The product mixture resulting from the hydration reaction (whether carried out by batch, semicontinuous or continuous processes), can generally include the α-hydroxyamide, residual unreacted nitrile substrate, α-hydroxy carboxylic acid, buffer salts, whole cells and cell debris from spontaneously lysed cells in the buffer solution used in creating the cell suspension. In batch operations in which 2-hydroxy-4-(methylthio)-butanenitrile (HMB-nitrile) is hydrated to HMB-amide, more than about 99% of the HMB-nitrile substrate can be converted, with the HMB-amide being the predominant conversion product. Specifically, at least about 90 mole % of the HMB-nitrile substrate in the reaction solution is converted to amide, less than 5 mole % of the HMB-nitrile is converted to acid and less than 1 mole % of the HMB-nitrile remains unreacted. When HMB-nitrile is hydrated at temperatures of less than about 7° C., the concentration of HMB-acid produced from the desired HMB-amide product via the amidase reaction is less than about 50 mM.

The desired α-hydroxyamide can be separated from the product mixture by a variety of possible separation and isolation schemes. For example, amide crystals which developed during the reaction may be redissolved by heating the product mixture. For dissolution of 2-hydroxy-4-(methylthio)-butaneamide crystals, the reaction solution can be heated to a temperature of about 50° C. The cells and cell debris may then be removed from the heated product mixture by centrifugation, sedimentation, settling and/or filtering processes. The desired α-hydroxyamide may be recovered from the cell-free product mixture (ie, from the supernatant, sedimentation liquor, filtrate, etc) by recrystallizing the amide. 2-Hydroxy-4-(methylthio)-butaneamide can be recrystallized by cooling the cell-free product mixture to about 4° C. If desired, additional washings (dissolutions/recystallizations) can be carried out. In an alternative separation scheme, where the cells will be recycled, they are preferably separated from the product mixture in a manner and at a time which maximizes the enzymatic activity of the cells. The aforementioned reaction/separation schemes are to be considered exemplary and non-limiting, as variations and modifications and completely new schemes will be apparent to those of skill in the art.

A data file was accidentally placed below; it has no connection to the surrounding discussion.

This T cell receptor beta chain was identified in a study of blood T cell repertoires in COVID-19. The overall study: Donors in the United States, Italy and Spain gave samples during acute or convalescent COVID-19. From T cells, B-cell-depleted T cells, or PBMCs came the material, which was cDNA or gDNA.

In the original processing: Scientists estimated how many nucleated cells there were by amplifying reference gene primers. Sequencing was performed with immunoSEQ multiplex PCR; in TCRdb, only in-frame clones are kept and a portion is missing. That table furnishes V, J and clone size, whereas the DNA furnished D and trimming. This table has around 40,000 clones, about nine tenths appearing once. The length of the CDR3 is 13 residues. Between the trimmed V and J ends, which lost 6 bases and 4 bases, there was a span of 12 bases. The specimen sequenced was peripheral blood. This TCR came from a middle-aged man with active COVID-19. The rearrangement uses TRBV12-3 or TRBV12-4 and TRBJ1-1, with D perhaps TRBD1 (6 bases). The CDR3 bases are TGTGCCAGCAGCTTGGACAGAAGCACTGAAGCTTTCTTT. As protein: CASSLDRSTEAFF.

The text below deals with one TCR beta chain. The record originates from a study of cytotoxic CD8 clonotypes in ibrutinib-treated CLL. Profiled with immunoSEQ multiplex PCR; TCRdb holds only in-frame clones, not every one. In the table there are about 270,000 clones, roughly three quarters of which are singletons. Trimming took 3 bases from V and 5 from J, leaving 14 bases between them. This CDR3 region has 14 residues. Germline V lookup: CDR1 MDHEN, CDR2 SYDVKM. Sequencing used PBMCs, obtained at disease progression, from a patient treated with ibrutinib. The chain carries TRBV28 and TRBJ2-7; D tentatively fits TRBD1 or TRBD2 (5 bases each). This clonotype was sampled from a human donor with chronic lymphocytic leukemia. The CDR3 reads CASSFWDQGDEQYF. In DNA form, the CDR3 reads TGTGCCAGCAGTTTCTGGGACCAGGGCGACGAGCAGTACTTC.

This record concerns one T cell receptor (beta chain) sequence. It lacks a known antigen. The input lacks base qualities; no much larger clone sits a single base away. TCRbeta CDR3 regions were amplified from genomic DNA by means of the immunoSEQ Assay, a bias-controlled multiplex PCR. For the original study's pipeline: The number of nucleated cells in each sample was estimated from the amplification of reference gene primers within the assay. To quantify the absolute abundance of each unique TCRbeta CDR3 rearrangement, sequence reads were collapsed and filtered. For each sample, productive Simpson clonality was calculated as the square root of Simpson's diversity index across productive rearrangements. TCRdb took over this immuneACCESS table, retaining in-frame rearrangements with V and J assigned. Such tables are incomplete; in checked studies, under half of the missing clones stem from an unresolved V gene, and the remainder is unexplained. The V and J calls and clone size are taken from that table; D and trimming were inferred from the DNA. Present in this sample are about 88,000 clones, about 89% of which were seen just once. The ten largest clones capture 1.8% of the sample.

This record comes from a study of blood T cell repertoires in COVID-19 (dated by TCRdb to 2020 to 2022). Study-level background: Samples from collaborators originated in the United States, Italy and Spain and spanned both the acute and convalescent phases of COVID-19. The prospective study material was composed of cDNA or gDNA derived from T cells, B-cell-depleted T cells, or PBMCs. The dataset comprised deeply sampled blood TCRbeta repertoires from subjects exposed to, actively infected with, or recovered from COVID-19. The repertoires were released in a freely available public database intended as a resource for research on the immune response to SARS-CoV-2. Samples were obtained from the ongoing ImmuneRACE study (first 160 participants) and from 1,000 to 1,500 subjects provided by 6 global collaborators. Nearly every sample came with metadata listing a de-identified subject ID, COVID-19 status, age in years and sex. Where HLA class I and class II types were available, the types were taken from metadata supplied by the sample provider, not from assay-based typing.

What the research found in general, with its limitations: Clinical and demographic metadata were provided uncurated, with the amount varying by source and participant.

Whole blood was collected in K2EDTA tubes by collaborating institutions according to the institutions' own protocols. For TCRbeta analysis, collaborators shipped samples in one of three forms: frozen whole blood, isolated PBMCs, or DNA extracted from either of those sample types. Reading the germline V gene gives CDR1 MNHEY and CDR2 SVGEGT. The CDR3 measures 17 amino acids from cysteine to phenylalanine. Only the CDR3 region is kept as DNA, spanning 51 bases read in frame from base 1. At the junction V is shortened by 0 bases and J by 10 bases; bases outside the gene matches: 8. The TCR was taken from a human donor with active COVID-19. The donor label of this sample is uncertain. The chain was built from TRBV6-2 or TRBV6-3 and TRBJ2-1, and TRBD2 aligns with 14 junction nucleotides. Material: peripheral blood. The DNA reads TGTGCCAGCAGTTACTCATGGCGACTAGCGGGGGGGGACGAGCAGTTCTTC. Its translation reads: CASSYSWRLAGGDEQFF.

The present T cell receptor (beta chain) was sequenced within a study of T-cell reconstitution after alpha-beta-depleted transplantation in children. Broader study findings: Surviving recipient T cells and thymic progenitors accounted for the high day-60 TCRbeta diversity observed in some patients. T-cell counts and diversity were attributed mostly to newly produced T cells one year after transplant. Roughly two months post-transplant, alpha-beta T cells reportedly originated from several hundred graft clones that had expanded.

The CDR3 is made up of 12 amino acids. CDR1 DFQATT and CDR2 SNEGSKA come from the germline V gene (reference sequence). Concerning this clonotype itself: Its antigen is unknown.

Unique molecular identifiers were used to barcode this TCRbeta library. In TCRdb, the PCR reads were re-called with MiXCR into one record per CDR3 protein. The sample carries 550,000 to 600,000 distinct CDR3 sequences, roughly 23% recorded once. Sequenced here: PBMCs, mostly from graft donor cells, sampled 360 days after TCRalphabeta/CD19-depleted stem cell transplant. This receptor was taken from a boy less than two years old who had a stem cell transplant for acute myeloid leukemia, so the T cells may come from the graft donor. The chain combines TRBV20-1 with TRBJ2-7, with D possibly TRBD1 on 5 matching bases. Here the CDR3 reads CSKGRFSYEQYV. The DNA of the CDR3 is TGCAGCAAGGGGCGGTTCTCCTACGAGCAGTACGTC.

Strains 52 and 56 wt can be also used to effect the enzymatic conversion of an amide, such as 2-hydroxy-4-(methylthio)-butaneamide (HMB-amide), to its corresponding carboxylic acid. However, the amidase activity of the enzymes derived from strains 52 and 56 wt is sensitive to modest concentrations of α-hydroxy carboxylic acid (product), amide (substrate) and/or nitrile (nitrile hydratase substrate). For the enzymatic conversion of 2-hydroxy-4-(methylthio)-butaneamide (HMB-amide) to HMB-acid using strains 52 or 56 wt, the amidase is inhibited by the presence of HMB-nitrile at concentrations above about 200 mM (Example 6), by HMB-amide substrate above about 400 mM (Example 8) and by HMB-acid product above about 200 mM (Example 9). Accordingly, the amidase reaction is preferably carried out under conditions which minimize the inhibitory effect of these compounds.

The corresponding acid can, alternatively, be prepared from the enzymatically-prepared α-hydroxyamide using conventional chemical means, including for example, acid hydrolysis, or via either the corresponding ester or salt intermediates. Moreover, salts and other derivatives of α-hydroxy acids such as 2-hydroxy-4-(methylthio)-butanoic acid (HMB-acid) can be prepared from the α-hydroxyamide obtained by enzymatic conversion of α-hydroxynitrile. For example, HMB-nitrile can be hydrated in the presence of a microbial enzyme (e.g. enzymes derived from strains 52 or 56 wt) to form HMB-amide as described above. The HMB-amide may then be used in a variety of further processes known in the art, including for example, a number of reactions using amide substrate described generally in U.S. Pat. No. 2,745,745 to Blake et al., the preparation of a corresponding alkyl ester using an alkyl formate reagent as described in EP 0601195 A1, and the preparation of a corresponding salt via a basic hydrolysis mechanism as described in EP 0731079 A2.

In a preferred use, the enzymatically prepared HMB-amide is hydrolyzed in basic solution and most preferably a basic aqueous solution to form an HMB-acid salt. For example, the calcium salt can be prepared by hydrolyzing the enzymatically prepared HMB-amide in the presence of calcium oxide, calcium hydroxide or calcium carbonate. The sodium salt can be prepared by hydrolyzing the HMB-amide in the presence of sodium hydroxide. The zinc salt can be prepared by hydrolyzing the HMB-amide in the presence of zinc oxide or zinc hydroxide. The particular details of such methods are known in the art.